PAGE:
The series production car is unusually close to the concept cars we’ve seen over the last two years. It will be one of the most futuristic vehicles on the road, both in overall shape and in the execution of the details. It was surprising, however, to see one of the two cars (the orange example pictured above) fitted with halogen, reflector-type headlights. This low-cost, traditional technology won’t be offered in the U.S. market. Carbon fiber is visible throughout the vehicle, and in sometimes unusual patterns. Exterior panels like the doors and fenders are made from conventional plastic. They are painted, but BMW has considered dyed-through plastics, and I am told that such parts may be offered on future i models. The gaps are not as tight as on other BMW vehicles, undoubtedly due to the manufacturing challenges of the carbon-fiber-and-aluminum architecture of this car.

2014 BMW i3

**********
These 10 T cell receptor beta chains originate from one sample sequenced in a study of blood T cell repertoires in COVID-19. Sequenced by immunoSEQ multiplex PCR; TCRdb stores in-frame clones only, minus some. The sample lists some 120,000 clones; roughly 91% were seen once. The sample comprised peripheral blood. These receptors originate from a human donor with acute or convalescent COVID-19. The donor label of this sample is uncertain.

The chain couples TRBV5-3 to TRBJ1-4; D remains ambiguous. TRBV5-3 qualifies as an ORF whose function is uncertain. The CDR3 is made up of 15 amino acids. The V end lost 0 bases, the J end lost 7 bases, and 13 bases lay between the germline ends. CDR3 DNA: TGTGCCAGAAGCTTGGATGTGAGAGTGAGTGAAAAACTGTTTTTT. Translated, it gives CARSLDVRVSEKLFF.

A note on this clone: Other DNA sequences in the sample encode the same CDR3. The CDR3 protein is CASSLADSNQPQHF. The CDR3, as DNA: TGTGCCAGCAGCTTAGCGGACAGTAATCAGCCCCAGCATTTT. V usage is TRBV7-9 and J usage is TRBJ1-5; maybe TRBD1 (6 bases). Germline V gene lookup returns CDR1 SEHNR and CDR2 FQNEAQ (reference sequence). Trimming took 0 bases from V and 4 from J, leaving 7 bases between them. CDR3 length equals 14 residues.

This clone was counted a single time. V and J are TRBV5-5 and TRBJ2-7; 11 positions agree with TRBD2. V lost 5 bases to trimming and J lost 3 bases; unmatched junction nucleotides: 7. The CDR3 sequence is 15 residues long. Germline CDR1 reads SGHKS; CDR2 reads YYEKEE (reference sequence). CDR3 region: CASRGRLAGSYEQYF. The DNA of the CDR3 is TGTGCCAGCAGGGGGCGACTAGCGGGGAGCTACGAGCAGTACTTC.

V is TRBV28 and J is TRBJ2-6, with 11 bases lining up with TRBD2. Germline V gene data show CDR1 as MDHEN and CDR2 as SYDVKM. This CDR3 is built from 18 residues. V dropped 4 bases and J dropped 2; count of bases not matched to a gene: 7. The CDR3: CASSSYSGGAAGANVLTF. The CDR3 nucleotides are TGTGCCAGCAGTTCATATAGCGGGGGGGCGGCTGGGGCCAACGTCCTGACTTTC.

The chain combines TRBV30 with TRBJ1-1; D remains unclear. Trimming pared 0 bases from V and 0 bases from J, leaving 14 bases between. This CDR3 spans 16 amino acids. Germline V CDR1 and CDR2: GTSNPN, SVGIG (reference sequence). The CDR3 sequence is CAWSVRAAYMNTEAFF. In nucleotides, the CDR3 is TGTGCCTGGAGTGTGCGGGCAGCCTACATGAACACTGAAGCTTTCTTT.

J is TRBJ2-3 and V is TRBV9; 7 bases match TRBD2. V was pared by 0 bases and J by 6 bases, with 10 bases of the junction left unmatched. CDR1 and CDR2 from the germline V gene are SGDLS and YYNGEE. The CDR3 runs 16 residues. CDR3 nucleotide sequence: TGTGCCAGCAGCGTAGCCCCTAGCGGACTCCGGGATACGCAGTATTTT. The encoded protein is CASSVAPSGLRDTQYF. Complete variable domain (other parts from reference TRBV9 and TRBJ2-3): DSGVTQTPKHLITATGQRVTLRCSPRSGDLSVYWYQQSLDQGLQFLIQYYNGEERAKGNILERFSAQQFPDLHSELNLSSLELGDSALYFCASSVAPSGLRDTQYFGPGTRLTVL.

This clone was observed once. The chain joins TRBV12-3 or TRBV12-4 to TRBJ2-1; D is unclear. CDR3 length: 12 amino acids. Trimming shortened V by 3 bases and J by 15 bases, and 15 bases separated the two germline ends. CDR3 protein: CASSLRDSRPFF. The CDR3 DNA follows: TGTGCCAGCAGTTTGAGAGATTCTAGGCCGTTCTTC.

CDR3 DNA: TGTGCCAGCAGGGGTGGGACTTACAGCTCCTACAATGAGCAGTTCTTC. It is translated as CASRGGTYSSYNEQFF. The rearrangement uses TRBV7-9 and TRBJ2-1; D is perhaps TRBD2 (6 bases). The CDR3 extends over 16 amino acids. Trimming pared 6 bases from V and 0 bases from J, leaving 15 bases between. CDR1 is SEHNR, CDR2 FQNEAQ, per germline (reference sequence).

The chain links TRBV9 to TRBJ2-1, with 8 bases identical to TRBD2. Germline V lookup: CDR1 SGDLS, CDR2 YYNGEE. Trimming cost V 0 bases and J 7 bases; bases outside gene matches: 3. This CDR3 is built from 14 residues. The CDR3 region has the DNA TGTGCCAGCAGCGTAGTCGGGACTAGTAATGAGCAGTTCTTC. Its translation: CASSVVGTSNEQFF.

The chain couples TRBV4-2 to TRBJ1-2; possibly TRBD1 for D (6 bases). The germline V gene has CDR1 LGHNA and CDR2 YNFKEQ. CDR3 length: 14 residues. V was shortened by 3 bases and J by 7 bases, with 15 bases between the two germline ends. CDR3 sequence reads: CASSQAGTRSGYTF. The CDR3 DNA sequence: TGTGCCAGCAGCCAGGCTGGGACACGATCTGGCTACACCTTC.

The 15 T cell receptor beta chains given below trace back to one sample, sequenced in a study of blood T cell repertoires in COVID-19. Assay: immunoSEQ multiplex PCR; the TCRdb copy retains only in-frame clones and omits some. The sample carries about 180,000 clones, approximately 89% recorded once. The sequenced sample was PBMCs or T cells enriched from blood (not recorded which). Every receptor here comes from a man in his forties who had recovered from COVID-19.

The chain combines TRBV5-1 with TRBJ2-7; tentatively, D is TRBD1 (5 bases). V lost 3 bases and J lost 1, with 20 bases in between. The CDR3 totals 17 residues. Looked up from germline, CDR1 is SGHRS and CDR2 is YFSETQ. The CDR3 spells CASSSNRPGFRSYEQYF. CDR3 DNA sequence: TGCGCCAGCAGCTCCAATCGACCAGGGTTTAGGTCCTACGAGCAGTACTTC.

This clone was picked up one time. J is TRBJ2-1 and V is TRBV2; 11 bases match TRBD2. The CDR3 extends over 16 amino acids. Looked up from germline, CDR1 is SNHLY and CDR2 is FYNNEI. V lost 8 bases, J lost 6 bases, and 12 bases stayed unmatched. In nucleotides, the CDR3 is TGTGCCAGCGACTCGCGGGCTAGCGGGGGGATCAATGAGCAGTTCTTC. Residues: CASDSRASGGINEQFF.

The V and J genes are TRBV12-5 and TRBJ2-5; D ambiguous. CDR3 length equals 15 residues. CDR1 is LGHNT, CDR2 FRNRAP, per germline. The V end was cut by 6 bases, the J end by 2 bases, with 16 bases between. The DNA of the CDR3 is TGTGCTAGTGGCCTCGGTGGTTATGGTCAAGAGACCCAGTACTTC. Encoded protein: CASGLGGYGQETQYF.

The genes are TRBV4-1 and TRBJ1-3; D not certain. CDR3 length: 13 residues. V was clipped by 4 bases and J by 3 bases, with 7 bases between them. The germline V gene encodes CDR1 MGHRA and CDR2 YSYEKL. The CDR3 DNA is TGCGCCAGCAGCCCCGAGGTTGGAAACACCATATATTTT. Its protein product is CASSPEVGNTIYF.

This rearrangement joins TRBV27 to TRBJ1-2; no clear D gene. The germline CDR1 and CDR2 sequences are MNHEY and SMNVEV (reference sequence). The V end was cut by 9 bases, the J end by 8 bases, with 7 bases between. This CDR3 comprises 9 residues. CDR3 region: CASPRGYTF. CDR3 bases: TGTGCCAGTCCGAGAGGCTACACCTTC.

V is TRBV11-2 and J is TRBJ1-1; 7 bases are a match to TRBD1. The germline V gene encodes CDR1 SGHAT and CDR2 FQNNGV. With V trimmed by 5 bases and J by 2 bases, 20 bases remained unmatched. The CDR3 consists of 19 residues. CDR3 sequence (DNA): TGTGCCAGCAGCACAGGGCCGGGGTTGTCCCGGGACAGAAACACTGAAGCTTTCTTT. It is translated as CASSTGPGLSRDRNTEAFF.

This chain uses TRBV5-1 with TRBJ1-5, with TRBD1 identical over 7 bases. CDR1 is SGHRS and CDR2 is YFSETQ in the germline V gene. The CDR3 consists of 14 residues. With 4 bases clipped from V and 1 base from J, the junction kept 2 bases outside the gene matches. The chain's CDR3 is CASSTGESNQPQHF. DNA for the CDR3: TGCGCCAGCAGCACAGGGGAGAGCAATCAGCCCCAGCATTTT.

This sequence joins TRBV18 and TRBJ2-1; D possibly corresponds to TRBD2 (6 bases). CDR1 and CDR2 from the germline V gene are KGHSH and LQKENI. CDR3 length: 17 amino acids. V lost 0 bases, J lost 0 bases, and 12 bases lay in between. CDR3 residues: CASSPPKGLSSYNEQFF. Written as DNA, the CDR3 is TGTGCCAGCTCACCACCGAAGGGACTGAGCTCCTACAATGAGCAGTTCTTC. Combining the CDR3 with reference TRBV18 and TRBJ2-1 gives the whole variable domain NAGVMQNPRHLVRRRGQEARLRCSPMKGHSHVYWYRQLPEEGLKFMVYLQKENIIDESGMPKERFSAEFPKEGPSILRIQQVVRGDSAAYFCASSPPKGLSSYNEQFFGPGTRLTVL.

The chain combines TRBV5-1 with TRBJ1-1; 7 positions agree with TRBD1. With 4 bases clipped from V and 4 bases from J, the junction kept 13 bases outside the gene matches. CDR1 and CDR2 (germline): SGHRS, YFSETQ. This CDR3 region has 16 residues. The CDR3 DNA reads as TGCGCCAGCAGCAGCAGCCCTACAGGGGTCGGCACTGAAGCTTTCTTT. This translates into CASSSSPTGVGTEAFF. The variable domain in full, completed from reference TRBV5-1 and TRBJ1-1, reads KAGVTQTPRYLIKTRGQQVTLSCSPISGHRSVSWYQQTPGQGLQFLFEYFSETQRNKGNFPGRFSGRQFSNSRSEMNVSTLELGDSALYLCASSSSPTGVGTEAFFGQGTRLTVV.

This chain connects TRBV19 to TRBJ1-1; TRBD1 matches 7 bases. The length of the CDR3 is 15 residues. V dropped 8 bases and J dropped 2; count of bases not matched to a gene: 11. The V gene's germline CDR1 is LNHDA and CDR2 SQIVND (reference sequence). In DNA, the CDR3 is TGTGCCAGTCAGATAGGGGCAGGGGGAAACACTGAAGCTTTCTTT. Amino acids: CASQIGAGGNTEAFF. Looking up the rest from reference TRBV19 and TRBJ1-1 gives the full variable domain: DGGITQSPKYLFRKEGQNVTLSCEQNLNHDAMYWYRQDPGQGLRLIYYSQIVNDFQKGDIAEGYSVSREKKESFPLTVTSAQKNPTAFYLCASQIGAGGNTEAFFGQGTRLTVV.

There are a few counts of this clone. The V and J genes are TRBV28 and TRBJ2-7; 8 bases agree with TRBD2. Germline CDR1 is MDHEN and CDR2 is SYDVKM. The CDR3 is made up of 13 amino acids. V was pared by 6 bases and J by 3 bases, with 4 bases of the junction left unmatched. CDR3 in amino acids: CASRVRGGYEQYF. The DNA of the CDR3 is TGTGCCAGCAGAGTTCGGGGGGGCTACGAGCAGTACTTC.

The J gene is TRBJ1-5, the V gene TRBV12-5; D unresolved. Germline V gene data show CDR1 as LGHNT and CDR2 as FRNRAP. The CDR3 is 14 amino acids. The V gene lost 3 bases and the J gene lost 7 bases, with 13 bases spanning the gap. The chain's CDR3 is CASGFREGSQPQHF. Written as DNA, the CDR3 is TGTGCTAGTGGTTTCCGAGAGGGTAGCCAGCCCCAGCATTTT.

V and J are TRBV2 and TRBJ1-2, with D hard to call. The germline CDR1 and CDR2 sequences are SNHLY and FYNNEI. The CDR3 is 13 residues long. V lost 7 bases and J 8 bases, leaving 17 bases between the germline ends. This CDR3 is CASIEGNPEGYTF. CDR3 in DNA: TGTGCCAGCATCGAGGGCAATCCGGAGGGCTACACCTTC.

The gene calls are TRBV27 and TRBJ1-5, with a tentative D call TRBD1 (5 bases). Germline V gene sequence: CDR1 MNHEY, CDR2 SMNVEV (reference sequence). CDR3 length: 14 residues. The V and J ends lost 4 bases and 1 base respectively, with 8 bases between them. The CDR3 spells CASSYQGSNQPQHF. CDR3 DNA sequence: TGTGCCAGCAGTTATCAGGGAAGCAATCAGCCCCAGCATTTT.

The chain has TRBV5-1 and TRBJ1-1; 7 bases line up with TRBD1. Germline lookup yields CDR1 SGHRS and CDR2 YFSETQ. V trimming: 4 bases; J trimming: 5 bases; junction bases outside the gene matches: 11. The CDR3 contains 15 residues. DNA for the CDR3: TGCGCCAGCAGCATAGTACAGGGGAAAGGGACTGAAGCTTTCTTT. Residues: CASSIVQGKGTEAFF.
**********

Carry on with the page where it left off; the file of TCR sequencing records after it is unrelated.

Inside, the i3 displays an unusual material mix with optional open-pore wood and supposedly eco-friendly materials. The look is futuristic, but traditionally minded customers might perceive some of the materials as being on the cheap side. Personally, I appreciate the i3′s design, both outside and especially inside. It’s a new and refreshing take on the modern urban car: Radiating cold precision, it probably is the most convincing electric vehicle yet. BMW chief designer Adrian van Hooydonk said that the i design language will remain distinct: “I do not want to take these design elements to the main brand.” Ulrich Kranz, who leads the “i” product line, agrees: “As long as it is an i, you will recognize a specific i shape.” He also said that i would be treated similar to BMW’s M GmbH high-performance division, but won’t enjoy Mini’s independent standing.